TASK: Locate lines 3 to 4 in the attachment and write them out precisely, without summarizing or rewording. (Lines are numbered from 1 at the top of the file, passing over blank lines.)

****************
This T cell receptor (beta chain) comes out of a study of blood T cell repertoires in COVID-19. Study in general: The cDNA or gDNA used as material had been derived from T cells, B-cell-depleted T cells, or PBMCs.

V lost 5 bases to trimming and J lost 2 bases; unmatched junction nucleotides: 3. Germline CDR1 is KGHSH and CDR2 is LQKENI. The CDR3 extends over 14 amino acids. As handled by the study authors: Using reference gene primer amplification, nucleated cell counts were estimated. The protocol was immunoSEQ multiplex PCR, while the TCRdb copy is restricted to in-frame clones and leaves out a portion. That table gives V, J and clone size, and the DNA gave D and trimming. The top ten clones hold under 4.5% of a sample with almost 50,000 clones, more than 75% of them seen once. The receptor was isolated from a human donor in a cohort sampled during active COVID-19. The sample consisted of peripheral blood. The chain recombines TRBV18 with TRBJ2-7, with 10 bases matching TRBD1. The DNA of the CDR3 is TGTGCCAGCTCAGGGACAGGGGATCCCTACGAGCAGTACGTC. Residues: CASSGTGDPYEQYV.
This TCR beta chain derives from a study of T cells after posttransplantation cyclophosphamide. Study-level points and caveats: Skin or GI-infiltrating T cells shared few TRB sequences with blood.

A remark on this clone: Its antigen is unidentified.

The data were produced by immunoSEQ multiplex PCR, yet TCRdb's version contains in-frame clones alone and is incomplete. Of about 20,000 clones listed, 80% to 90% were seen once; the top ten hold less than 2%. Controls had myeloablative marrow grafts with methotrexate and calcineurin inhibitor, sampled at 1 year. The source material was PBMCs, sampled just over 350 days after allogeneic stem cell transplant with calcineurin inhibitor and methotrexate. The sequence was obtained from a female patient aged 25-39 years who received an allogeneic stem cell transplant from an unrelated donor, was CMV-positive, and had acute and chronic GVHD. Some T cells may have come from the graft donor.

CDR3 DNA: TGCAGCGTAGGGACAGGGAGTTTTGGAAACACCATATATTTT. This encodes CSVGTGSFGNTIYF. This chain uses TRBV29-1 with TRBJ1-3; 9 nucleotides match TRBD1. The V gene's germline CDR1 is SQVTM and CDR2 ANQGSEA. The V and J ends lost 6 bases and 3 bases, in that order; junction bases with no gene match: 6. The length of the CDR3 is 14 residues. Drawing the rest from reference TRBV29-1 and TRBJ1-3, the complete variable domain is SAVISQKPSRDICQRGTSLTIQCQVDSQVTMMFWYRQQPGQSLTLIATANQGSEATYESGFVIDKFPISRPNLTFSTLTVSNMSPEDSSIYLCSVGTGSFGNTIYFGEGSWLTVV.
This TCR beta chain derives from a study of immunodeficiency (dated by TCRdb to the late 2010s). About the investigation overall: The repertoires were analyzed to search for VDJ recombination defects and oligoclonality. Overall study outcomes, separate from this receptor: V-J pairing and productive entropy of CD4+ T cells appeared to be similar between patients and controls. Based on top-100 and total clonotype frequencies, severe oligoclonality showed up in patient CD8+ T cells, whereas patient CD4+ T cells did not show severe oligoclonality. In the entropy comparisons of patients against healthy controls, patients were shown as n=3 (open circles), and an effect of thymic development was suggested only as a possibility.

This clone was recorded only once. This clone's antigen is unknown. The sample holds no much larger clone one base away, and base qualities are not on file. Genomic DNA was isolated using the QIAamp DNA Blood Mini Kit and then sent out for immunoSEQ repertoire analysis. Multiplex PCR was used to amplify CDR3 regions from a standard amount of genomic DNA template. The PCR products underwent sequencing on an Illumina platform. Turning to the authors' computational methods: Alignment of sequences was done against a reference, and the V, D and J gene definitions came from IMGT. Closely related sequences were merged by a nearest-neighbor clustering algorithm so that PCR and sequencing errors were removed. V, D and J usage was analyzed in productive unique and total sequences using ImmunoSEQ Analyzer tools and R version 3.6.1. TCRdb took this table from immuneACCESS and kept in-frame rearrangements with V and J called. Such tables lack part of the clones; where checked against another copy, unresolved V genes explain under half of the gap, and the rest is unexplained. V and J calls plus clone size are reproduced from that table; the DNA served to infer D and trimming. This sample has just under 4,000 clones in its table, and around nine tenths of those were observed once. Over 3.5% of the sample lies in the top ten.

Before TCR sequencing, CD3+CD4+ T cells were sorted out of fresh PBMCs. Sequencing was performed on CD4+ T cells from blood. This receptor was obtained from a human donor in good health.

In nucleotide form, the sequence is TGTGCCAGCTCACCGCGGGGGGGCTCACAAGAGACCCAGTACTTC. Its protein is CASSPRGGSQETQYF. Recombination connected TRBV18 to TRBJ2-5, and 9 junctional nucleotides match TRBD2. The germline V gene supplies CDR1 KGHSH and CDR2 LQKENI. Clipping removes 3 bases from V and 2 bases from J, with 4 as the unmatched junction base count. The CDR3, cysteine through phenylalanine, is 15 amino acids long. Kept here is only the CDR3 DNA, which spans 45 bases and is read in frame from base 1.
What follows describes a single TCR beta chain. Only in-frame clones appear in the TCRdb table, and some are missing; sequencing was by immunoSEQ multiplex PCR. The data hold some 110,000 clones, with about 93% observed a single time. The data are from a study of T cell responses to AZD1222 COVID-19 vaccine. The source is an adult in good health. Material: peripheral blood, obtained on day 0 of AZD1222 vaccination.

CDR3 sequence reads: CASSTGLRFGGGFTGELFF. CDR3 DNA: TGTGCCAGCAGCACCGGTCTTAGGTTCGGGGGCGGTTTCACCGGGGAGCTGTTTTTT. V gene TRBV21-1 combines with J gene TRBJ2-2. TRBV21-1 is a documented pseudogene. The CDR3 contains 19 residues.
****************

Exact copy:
This TCR beta chain derives from a study of T cells after posttransplantation cyclophosphamide. Study-level points and caveats: Skin or GI-infiltrating T cells shared few TRB sequences with blood.

A remark on this clone: Its antigen is unidentified.